I watched Nollywood and supported it. In turn, it birthed new stars for me.
Ours was a symbiotic relationship.
One which worked effortlessly, for years.
For many years, every major movie industry in the world has birthed new stars. It was a formula that worked in that, new stars eventually took up the mantle, whether as talented as their predecessors or not, eventually became the new face of TV, Film/Box Office and sold out films etc.
However, in recent times, Nollywood has not only stalled but has a strong case of imbalance going on.
Again, it felt like Nollywood and I had found ourselves in the same place.
You see, a little over a year ago, my body scared me.
For the first time in my life, I saw symptoms of what I was going to eventually realize was a hormonal imbalance.
Thing was, I heard it was normal occurrence among women around my age, much later. Before then, I had, in sheer horror, worried if I was going to die especially since my imbalance brought with it, a missing period.
I wondered about too many things, one of which was – was I going to have problems procreating? Because, no period meant no ovulation and no babies (if I wanted) you know?
Yet, just like our growths had happened at the same time, it seemed Nollywood was also having its own share of imbalance.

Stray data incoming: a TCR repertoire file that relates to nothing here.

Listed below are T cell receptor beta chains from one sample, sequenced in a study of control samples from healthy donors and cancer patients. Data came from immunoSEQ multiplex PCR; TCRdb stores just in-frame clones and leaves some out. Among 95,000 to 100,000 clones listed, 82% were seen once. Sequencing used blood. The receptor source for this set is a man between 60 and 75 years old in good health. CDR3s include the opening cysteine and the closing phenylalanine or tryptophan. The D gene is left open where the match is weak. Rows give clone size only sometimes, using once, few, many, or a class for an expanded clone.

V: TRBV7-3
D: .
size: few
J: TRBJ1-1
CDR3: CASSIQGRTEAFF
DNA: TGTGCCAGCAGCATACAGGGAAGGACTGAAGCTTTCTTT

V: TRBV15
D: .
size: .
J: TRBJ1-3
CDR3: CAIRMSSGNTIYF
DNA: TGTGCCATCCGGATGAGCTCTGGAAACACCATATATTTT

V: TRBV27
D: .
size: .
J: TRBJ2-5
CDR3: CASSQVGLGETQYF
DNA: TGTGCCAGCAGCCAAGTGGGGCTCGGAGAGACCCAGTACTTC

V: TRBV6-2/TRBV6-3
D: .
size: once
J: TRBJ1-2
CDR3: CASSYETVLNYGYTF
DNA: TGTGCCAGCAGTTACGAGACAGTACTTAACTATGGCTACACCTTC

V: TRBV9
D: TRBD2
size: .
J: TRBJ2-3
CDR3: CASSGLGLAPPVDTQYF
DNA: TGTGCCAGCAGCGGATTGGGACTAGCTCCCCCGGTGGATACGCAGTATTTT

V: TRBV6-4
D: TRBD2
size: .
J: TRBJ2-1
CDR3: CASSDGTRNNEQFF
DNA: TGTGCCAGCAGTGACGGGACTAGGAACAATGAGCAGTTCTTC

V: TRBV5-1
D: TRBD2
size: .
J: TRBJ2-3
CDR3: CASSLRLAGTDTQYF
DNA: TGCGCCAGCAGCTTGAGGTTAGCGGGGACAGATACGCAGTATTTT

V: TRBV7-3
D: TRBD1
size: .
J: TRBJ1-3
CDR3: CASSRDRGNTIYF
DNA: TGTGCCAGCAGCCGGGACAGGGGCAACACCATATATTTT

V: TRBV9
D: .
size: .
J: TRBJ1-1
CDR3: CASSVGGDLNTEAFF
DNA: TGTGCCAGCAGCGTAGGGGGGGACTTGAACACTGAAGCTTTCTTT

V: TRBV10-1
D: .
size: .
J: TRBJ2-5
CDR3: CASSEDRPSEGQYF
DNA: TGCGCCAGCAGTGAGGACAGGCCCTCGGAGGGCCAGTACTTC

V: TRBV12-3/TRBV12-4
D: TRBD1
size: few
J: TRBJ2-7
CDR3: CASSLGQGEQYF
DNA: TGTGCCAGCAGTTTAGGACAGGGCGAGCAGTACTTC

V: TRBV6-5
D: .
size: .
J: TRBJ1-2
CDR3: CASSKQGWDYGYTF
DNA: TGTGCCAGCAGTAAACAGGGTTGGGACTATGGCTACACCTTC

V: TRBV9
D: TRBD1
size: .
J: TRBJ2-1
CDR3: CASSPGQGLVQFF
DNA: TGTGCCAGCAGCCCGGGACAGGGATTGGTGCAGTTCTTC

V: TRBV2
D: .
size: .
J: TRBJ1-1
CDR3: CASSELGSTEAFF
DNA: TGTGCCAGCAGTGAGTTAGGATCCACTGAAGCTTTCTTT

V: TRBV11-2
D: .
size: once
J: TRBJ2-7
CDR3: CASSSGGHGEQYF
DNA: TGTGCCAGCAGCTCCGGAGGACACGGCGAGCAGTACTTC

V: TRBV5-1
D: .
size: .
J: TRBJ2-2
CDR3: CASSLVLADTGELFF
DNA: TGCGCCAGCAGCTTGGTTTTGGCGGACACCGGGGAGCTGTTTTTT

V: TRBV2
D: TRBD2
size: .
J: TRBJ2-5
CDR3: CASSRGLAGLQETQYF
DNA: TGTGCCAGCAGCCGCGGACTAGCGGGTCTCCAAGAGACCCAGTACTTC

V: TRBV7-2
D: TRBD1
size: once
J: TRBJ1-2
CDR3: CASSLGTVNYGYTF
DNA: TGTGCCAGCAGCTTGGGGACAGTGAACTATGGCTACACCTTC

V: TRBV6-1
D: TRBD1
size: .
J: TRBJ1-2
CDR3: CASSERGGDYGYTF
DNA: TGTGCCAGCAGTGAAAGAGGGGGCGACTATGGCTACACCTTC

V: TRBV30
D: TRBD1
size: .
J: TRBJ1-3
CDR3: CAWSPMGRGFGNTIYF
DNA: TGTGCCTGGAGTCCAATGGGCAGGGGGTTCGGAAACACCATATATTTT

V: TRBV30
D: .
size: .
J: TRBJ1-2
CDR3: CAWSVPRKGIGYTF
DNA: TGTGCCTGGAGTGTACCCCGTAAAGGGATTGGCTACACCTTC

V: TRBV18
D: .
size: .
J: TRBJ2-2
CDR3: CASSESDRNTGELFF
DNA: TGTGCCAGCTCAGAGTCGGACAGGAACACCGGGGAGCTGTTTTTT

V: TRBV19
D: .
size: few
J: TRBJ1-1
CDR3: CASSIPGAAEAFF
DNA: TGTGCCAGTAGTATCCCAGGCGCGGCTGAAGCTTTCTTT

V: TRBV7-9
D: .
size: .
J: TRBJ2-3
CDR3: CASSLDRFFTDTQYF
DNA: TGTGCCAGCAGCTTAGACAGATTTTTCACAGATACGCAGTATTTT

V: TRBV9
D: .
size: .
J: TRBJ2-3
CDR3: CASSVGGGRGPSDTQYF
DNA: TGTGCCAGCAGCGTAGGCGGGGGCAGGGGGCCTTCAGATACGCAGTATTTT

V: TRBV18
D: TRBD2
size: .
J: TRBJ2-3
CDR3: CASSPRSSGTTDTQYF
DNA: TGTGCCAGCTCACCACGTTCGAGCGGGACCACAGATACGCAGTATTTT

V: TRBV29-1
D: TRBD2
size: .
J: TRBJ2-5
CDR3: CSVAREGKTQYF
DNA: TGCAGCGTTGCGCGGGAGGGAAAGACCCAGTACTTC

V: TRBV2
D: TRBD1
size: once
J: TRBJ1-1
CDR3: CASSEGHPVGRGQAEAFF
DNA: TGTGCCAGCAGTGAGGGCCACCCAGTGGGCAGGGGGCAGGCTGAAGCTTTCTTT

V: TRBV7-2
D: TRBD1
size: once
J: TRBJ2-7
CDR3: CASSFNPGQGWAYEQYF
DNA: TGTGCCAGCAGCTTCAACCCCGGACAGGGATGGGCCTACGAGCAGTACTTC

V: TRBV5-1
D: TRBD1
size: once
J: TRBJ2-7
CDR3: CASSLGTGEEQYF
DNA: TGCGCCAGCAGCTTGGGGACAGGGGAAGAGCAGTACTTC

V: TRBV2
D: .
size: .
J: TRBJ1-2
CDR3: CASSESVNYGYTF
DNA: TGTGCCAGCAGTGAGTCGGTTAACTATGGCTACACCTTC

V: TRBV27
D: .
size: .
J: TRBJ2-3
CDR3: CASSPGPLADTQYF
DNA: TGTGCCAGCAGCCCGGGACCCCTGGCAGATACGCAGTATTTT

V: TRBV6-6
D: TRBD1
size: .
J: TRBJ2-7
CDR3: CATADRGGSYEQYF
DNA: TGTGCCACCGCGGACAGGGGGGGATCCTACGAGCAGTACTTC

In what seemed like the second year in a row with ailing box-office numbers and a stagnant creation of stars.
From its (generally agreed date of) inception in the early 90s, Nollywood has steadily produced major superstars.
Those stars sold the hell out of VHS cassettes, DVDs and eventually, box office tickets.
Problem though, was, after a while, even with a new crop of actors coming to fore, the same stars from the DVD era continued to sell in the box office era.
Filmmakers, Mildred Okwo (The Meeting, Surulere) and Kunle Afolayan (October 1, Figurine) have in the recent past, cited the reason for casting some of the faces of ‘old Nollywood’ because they needed someone to ‘sell the film.’
Now, years after Nollywood made a seamless transition to the Box office, there does not seem to be a star as big as the ones made when it was a mere industry thriving on DVD sales.
Its imbalance just like mine took away my period, took away its ability to create new stars.
And with each year, this ability weakened.
In the year 2017 alone, there was NO breakout star in Nollywood.
Same continued for 2018.
Now, a few days into 2019, a year coming after Nollywood had an ‘ok’ year (the Industry’s numbers were boosted by Kemi Adetiba’s King of Boys much later in the year) the question remains – why are there no new stars?
Who would sell the films and continue to keep the audience entertained?
Who do we want to check out beyond social media and give our money?
Isn’t this a dangerous act, one which would inadvertently hurt the business?
The heck is going on with Nollywood and its imbalance?
At least, I have started seeing my period.
Nollywood, what’s good?